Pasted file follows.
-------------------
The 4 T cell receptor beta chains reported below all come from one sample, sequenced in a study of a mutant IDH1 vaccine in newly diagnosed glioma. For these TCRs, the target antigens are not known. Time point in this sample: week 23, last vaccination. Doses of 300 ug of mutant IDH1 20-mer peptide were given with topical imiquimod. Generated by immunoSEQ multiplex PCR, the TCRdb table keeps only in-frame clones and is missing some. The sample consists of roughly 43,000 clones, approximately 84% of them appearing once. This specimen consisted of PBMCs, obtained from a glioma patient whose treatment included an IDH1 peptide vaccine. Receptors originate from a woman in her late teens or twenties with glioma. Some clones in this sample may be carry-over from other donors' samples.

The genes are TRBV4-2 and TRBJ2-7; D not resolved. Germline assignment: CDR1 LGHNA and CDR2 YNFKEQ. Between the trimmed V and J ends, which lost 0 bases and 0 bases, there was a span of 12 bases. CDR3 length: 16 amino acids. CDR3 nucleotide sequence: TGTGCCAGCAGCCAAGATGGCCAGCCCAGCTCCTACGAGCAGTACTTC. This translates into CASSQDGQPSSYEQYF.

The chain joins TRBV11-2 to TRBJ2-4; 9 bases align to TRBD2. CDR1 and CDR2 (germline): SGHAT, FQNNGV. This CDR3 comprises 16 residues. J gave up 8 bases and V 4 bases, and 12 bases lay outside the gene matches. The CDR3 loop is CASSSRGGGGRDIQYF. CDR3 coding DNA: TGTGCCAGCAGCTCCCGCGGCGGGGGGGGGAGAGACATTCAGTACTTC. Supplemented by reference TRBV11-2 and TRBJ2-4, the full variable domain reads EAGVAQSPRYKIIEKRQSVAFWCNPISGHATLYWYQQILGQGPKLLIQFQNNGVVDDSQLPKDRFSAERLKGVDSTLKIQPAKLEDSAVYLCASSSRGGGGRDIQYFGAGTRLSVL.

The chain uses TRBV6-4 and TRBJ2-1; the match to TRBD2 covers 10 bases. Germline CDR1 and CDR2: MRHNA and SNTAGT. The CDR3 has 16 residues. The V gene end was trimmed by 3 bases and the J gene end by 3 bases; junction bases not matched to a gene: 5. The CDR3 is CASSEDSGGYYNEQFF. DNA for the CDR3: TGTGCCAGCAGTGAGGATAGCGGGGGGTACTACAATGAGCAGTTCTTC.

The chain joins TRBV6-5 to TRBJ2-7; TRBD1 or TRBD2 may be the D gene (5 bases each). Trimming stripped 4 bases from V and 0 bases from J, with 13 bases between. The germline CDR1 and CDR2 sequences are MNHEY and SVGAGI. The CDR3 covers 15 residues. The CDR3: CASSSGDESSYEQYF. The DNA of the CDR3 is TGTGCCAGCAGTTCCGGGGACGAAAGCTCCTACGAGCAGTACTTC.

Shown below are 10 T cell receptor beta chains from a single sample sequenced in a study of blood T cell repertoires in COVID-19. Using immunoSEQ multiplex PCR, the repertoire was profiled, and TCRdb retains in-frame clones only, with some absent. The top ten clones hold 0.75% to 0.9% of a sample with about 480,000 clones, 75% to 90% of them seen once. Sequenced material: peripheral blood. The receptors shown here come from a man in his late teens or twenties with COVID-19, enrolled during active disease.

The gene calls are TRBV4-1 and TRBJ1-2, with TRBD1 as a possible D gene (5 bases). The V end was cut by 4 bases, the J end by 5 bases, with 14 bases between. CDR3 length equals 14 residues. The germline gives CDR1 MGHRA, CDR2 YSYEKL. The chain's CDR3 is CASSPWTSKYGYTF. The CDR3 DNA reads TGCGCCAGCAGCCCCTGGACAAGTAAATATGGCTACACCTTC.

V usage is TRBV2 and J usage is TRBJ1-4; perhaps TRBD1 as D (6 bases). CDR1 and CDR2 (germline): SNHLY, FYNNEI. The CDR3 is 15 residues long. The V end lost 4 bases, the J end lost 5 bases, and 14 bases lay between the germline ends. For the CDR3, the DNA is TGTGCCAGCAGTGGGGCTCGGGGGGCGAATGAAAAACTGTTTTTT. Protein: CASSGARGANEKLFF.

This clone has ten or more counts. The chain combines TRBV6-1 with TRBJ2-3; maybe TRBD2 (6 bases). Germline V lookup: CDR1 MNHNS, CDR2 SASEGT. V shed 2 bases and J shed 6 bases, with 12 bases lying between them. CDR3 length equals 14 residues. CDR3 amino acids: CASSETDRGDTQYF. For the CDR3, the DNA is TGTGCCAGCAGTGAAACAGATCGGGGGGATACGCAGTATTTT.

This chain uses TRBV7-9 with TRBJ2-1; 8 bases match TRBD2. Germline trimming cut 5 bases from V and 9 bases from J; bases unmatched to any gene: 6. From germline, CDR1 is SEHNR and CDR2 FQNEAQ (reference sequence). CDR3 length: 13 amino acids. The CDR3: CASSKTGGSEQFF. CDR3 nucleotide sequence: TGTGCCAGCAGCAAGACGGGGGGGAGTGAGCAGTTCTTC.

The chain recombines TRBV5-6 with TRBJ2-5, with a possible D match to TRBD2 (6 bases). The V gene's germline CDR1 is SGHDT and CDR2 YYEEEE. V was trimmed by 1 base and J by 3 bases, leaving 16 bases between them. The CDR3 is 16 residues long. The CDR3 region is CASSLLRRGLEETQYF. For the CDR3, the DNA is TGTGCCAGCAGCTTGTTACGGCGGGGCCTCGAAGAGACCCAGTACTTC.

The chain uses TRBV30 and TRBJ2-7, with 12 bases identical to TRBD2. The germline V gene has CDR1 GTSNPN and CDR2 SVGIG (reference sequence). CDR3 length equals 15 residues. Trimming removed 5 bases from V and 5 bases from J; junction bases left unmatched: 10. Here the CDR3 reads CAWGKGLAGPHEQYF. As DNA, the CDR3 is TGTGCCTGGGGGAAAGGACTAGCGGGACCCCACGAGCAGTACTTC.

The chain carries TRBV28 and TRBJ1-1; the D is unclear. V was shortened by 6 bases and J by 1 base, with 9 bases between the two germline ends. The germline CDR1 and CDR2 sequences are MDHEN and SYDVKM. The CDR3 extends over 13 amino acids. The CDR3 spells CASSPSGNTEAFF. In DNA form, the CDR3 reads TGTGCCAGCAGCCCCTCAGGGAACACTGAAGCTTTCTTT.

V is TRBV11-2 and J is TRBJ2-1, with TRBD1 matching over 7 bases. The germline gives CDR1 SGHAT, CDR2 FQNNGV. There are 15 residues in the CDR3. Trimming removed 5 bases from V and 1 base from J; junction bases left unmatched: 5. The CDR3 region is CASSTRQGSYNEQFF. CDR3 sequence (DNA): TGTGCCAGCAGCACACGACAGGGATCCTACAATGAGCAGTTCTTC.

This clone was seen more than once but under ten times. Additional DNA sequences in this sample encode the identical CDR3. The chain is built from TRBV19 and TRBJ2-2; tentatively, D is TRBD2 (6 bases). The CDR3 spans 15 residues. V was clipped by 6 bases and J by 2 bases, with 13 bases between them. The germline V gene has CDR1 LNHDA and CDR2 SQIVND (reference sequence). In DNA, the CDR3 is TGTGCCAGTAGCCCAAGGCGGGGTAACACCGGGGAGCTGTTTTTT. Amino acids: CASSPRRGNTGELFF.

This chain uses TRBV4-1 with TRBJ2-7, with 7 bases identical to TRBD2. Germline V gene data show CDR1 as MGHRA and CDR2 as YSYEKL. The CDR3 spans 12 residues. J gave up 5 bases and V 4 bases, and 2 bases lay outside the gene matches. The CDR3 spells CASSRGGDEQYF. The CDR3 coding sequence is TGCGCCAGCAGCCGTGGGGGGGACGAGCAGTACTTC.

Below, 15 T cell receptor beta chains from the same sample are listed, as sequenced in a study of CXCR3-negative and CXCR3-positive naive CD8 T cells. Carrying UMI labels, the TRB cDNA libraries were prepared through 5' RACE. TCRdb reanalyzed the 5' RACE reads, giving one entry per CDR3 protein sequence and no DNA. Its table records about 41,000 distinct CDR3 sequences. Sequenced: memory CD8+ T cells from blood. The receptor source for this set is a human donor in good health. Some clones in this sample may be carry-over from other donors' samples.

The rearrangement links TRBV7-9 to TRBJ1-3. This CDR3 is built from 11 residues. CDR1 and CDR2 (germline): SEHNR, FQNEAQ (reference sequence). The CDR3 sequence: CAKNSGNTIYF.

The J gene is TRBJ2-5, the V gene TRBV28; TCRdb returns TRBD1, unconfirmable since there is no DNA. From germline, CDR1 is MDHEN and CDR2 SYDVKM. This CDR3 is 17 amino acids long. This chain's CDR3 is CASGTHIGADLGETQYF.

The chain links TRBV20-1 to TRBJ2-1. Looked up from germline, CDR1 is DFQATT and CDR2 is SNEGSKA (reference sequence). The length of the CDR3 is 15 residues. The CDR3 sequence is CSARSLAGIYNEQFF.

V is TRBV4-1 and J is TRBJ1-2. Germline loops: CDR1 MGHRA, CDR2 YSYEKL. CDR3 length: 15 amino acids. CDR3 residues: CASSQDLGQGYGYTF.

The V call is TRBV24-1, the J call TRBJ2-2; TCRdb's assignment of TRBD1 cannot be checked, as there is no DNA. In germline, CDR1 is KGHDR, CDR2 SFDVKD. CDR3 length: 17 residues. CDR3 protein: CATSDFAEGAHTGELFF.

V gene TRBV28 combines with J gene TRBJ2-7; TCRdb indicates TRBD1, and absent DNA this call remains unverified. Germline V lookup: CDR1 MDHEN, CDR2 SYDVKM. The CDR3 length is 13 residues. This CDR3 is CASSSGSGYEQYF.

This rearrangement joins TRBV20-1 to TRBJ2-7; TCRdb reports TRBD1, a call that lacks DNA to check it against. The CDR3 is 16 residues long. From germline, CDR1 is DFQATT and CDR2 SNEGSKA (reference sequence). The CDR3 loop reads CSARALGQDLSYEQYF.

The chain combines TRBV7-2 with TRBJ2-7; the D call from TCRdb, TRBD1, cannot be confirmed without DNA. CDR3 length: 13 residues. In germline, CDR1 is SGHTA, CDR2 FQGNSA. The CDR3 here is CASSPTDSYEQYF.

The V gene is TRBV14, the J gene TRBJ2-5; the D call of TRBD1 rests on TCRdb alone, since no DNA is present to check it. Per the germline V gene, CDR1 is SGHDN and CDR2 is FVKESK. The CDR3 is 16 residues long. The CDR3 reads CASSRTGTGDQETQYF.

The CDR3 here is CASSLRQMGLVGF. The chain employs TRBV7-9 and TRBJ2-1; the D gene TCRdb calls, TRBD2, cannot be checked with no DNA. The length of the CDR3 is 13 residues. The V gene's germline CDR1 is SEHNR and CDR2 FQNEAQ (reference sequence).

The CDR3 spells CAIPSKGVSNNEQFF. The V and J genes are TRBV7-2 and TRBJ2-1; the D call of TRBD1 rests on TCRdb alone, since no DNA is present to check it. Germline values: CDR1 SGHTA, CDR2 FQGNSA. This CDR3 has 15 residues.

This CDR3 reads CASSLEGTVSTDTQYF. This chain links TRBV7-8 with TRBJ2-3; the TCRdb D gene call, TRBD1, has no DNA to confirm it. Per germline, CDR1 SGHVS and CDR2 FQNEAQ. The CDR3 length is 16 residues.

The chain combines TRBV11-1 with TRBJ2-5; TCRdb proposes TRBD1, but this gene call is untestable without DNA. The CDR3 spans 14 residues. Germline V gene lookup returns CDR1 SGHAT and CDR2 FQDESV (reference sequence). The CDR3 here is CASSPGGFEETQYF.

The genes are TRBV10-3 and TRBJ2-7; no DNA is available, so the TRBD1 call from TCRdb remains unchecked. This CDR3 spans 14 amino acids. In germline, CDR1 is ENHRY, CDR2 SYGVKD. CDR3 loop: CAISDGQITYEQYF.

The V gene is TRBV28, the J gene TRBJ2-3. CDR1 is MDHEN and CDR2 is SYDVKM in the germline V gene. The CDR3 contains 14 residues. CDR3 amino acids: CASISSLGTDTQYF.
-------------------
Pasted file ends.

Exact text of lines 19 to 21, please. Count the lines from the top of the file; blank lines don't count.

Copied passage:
The J gene is TRBJ2-5, the V gene TRBV28; TCRdb returns TRBD1, unconfirmable since there is no DNA. From germline, CDR1 is MDHEN and CDR2 SYDVKM. This CDR3 is 17 amino acids long. This chain's CDR3 is CASGTHIGADLGETQYF.

The chain links TRBV20-1 to TRBJ2-1. Looked up from germline, CDR1 is DFQATT and CDR2 is SNEGSKA (reference sequence). The length of the CDR3 is 15 residues. The CDR3 sequence is CSARSLAGIYNEQFF.

V is TRBV4-1 and J is TRBJ1-2. Germline loops: CDR1 MGHRA, CDR2 YSYEKL. CDR3 length: 15 amino acids. CDR3 residues: CASSQDLGQGYGYTF.